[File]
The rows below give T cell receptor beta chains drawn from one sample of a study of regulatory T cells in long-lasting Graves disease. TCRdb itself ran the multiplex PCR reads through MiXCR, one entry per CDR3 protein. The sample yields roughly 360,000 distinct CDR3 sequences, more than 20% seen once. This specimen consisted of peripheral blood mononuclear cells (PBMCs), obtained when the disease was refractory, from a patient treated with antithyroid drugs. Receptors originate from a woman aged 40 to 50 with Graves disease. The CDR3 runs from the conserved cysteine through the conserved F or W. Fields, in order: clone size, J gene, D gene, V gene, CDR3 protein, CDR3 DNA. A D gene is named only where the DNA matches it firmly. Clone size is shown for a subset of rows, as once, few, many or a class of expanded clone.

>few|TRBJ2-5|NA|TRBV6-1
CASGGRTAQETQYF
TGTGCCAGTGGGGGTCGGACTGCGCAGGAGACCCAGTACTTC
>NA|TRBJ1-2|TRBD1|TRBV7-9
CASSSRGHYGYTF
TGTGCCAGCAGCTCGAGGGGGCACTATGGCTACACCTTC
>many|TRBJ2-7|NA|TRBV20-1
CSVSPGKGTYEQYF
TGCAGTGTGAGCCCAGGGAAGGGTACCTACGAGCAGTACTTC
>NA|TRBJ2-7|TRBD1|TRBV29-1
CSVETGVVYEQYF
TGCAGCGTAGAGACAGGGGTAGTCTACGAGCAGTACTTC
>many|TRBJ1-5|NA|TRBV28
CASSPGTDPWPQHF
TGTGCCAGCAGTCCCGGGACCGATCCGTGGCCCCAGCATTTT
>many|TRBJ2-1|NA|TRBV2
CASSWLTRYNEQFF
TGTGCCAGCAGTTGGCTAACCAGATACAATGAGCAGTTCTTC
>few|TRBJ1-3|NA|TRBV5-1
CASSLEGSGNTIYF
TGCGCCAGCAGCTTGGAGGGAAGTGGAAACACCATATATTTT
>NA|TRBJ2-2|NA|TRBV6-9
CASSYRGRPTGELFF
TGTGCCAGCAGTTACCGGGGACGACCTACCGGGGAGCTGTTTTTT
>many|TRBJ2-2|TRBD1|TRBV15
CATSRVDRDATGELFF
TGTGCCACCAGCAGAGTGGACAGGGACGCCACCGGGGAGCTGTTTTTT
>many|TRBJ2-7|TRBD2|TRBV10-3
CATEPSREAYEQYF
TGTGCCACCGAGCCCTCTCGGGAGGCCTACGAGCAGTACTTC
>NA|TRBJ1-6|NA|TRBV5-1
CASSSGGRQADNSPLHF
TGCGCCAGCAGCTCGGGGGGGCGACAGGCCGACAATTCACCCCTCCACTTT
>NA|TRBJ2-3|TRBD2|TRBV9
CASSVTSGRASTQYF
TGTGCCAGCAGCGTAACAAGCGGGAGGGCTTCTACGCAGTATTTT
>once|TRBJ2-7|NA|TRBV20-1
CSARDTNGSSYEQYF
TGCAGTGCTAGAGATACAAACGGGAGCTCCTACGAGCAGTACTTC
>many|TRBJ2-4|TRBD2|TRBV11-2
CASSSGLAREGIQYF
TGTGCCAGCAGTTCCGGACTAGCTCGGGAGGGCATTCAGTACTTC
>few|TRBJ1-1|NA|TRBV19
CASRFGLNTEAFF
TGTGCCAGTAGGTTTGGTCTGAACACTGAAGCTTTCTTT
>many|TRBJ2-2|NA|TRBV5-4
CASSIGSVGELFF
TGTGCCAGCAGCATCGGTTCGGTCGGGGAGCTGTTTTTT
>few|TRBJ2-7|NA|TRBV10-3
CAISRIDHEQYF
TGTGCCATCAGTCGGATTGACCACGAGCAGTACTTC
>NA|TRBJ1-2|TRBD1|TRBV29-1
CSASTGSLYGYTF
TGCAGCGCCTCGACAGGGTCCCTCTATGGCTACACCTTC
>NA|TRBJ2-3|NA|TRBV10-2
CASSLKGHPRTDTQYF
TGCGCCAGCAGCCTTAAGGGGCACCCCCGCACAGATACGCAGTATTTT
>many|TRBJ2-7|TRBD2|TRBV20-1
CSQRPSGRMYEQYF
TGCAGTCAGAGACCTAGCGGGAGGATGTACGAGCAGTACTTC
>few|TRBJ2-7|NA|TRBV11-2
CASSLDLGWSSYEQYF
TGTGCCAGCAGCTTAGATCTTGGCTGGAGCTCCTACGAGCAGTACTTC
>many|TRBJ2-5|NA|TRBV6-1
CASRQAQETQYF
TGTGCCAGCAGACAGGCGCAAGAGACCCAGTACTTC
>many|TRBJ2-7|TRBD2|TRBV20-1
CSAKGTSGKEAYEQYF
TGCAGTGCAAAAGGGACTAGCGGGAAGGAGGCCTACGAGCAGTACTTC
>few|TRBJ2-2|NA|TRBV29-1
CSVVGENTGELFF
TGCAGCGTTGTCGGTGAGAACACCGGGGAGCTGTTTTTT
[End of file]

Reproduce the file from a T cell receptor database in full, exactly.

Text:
The rows below give T cell receptor beta chains drawn from one sample of a study of regulatory T cells in long-lasting Graves disease. TCRdb itself ran the multiplex PCR reads through MiXCR, one entry per CDR3 protein. The sample yields roughly 360,000 distinct CDR3 sequences, more than 20% seen once. This specimen consisted of peripheral blood mononuclear cells (PBMCs), obtained when the disease was refractory, from a patient treated with antithyroid drugs. Receptors originate from a woman aged 40 to 50 with Graves disease. The CDR3 runs from the conserved cysteine through the conserved F or W. Fields, in order: clone size, J gene, D gene, V gene, CDR3 protein, CDR3 DNA. A D gene is named only where the DNA matches it firmly. Clone size is shown for a subset of rows, as once, few, many or a class of expanded clone.

>few|TRBJ2-5|NA|TRBV6-1
CASGGRTAQETQYF
TGTGCCAGTGGGGGTCGGACTGCGCAGGAGACCCAGTACTTC
>NA|TRBJ1-2|TRBD1|TRBV7-9
CASSSRGHYGYTF
TGTGCCAGCAGCTCGAGGGGGCACTATGGCTACACCTTC
>many|TRBJ2-7|NA|TRBV20-1
CSVSPGKGTYEQYF
TGCAGTGTGAGCCCAGGGAAGGGTACCTACGAGCAGTACTTC
>NA|TRBJ2-7|TRBD1|TRBV29-1
CSVETGVVYEQYF
TGCAGCGTAGAGACAGGGGTAGTCTACGAGCAGTACTTC
>many|TRBJ1-5|NA|TRBV28
CASSPGTDPWPQHF
TGTGCCAGCAGTCCCGGGACCGATCCGTGGCCCCAGCATTTT
>many|TRBJ2-1|NA|TRBV2
CASSWLTRYNEQFF
TGTGCCAGCAGTTGGCTAACCAGATACAATGAGCAGTTCTTC
>few|TRBJ1-3|NA|TRBV5-1
CASSLEGSGNTIYF
TGCGCCAGCAGCTTGGAGGGAAGTGGAAACACCATATATTTT
>NA|TRBJ2-2|NA|TRBV6-9
CASSYRGRPTGELFF
TGTGCCAGCAGTTACCGGGGACGACCTACCGGGGAGCTGTTTTTT
>many|TRBJ2-2|TRBD1|TRBV15
CATSRVDRDATGELFF
TGTGCCACCAGCAGAGTGGACAGGGACGCCACCGGGGAGCTGTTTTTT
>many|TRBJ2-7|TRBD2|TRBV10-3
CATEPSREAYEQYF
TGTGCCACCGAGCCCTCTCGGGAGGCCTACGAGCAGTACTTC
>NA|TRBJ1-6|NA|TRBV5-1
CASSSGGRQADNSPLHF
TGCGCCAGCAGCTCGGGGGGGCGACAGGCCGACAATTCACCCCTCCACTTT
>NA|TRBJ2-3|TRBD2|TRBV9
CASSVTSGRASTQYF
TGTGCCAGCAGCGTAACAAGCGGGAGGGCTTCTACGCAGTATTTT
>once|TRBJ2-7|NA|TRBV20-1
CSARDTNGSSYEQYF
TGCAGTGCTAGAGATACAAACGGGAGCTCCTACGAGCAGTACTTC
>many|TRBJ2-4|TRBD2|TRBV11-2
CASSSGLAREGIQYF
TGTGCCAGCAGTTCCGGACTAGCTCGGGAGGGCATTCAGTACTTC
>few|TRBJ1-1|NA|TRBV19
CASRFGLNTEAFF
TGTGCCAGTAGGTTTGGTCTGAACACTGAAGCTTTCTTT
>many|TRBJ2-2|NA|TRBV5-4
CASSIGSVGELFF
TGTGCCAGCAGCATCGGTTCGGTCGGGGAGCTGTTTTTT
>few|TRBJ2-7|NA|TRBV10-3
CAISRIDHEQYF
TGTGCCATCAGTCGGATTGACCACGAGCAGTACTTC
>NA|TRBJ1-2|TRBD1|TRBV29-1
CSASTGSLYGYTF
TGCAGCGCCTCGACAGGGTCCCTCTATGGCTACACCTTC
>NA|TRBJ2-3|NA|TRBV10-2
CASSLKGHPRTDTQYF
TGCGCCAGCAGCCTTAAGGGGCACCCCCGCACAGATACGCAGTATTTT
>many|TRBJ2-7|TRBD2|TRBV20-1
CSQRPSGRMYEQYF
TGCAGTCAGAGACCTAGCGGGAGGATGTACGAGCAGTACTTC
>few|TRBJ2-7|NA|TRBV11-2
CASSLDLGWSSYEQYF
TGTGCCAGCAGCTTAGATCTTGGCTGGAGCTCCTACGAGCAGTACTTC
>many|TRBJ2-5|NA|TRBV6-1
CASRQAQETQYF
TGTGCCAGCAGACAGGCGCAAGAGACCCAGTACTTC
>many|TRBJ2-7|TRBD2|TRBV20-1
CSAKGTSGKEAYEQYF
TGCAGTGCAAAAGGGACTAGCGGGAAGGAGGCCTACGAGCAGTACTTC
>few|TRBJ2-2|NA|TRBV29-1
CSVVGENTGELFF
TGCAGCGTTGTCGGTGAGAACACCGGGGAGCTGTTTTTT